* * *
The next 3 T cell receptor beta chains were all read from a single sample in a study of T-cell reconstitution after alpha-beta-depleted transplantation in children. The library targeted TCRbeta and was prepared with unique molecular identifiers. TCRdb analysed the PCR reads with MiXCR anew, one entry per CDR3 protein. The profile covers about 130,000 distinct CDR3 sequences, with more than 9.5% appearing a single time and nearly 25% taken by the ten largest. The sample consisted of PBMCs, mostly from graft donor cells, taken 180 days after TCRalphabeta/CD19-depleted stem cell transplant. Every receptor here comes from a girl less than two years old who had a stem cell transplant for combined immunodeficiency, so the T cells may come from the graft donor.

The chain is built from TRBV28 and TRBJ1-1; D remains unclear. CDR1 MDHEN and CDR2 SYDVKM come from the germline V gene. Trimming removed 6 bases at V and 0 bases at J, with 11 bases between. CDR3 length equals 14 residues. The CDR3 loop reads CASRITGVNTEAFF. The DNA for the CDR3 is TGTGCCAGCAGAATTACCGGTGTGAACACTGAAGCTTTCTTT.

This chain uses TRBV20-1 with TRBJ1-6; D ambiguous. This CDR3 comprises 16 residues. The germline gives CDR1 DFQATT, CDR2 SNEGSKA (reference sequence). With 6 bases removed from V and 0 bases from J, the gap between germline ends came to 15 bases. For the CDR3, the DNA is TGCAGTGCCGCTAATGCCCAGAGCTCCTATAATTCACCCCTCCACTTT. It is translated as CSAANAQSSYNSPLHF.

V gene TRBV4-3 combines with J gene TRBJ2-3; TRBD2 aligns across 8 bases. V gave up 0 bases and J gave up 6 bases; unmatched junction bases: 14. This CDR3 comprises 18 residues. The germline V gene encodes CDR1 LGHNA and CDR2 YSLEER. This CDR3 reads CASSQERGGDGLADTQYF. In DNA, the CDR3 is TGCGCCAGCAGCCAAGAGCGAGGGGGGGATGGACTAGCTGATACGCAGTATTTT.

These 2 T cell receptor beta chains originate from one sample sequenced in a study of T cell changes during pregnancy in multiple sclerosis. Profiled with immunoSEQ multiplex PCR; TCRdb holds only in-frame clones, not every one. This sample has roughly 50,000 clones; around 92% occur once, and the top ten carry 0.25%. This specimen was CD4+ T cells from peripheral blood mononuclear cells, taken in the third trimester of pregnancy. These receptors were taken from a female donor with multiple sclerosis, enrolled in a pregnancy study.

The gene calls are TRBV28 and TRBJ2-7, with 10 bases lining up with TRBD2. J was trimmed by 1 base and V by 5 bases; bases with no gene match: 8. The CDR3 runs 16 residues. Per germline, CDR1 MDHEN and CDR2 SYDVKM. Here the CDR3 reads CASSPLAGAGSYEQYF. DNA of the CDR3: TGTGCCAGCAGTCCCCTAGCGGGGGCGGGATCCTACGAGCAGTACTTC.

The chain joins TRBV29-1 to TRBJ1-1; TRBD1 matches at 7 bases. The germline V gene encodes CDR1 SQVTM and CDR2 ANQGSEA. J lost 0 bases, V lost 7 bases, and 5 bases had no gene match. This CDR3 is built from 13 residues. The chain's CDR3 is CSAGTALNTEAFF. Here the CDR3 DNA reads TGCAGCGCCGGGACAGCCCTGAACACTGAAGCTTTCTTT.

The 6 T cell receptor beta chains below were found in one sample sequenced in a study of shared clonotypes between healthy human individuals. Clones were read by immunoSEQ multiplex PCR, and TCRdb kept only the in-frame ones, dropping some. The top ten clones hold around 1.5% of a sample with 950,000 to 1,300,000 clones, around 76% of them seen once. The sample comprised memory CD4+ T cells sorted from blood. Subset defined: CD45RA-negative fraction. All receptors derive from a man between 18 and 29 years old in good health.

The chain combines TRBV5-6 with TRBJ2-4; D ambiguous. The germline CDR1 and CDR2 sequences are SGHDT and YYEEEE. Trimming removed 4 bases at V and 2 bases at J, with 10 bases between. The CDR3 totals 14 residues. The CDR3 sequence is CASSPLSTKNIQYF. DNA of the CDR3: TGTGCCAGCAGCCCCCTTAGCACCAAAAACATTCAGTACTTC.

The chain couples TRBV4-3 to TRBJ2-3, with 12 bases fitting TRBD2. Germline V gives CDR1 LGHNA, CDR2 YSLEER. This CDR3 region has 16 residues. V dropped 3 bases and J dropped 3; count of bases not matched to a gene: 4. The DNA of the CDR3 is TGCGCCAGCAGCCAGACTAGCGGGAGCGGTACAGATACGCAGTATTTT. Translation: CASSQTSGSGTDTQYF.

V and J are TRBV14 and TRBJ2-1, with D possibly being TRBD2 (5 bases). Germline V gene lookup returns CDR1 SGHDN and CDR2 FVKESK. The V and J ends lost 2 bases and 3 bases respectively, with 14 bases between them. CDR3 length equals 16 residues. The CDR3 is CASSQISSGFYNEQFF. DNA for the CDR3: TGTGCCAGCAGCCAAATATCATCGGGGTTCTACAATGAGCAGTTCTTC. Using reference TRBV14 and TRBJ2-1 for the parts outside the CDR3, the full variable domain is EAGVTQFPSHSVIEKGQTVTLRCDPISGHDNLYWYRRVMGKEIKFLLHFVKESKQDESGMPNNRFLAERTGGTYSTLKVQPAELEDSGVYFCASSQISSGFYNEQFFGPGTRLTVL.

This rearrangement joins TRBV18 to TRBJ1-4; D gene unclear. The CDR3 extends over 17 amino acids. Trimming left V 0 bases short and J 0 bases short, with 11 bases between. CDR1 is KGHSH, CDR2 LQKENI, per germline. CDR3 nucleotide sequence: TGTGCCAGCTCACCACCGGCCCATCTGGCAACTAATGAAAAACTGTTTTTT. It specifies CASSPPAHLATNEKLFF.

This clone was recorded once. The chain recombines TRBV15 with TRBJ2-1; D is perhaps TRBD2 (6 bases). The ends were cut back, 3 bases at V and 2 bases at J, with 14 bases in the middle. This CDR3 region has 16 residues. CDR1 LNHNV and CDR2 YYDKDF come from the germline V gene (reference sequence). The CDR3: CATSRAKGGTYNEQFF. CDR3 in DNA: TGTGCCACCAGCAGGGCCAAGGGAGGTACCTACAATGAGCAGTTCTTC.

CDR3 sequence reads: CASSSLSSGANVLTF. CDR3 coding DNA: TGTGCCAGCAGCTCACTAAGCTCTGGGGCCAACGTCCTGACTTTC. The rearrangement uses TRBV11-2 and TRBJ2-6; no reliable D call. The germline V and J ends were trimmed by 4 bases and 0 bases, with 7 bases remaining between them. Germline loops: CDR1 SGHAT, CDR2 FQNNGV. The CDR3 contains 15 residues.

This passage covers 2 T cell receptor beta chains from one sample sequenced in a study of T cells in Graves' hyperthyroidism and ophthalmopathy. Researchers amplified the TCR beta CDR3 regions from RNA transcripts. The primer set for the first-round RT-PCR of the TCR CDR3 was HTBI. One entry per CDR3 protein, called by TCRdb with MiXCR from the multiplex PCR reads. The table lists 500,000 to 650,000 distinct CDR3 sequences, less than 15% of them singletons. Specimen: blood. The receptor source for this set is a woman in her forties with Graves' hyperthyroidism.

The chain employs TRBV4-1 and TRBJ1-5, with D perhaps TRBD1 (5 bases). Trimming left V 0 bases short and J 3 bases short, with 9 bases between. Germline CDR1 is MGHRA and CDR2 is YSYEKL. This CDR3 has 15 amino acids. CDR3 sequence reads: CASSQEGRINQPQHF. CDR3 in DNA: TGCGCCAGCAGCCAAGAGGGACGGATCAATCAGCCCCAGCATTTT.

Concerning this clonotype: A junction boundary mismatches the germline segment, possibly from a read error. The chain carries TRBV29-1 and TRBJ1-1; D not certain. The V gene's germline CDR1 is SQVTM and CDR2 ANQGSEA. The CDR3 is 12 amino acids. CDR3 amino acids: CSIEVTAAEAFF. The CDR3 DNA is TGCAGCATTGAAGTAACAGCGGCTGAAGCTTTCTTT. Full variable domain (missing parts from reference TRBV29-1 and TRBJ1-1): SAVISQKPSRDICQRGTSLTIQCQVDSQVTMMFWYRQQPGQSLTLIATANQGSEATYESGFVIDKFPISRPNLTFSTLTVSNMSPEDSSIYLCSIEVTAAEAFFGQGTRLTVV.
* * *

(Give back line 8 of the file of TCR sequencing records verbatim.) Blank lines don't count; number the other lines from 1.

The 6 T cell receptor beta chains below were found in one sample sequenced in a study of shared clonotypes between healthy human individuals. Clones were read by immunoSEQ multiplex PCR, and TCRdb kept only the in-frame ones, dropping some. The top ten clones hold around 1.5% of a sample with 950,000 to 1,300,000 clones, around 76% of them seen once. The sample comprised memory CD4+ T cells sorted from blood. Subset defined: CD45RA-negative fraction. All receptors derive from a man between 18 and 29 years old in good health.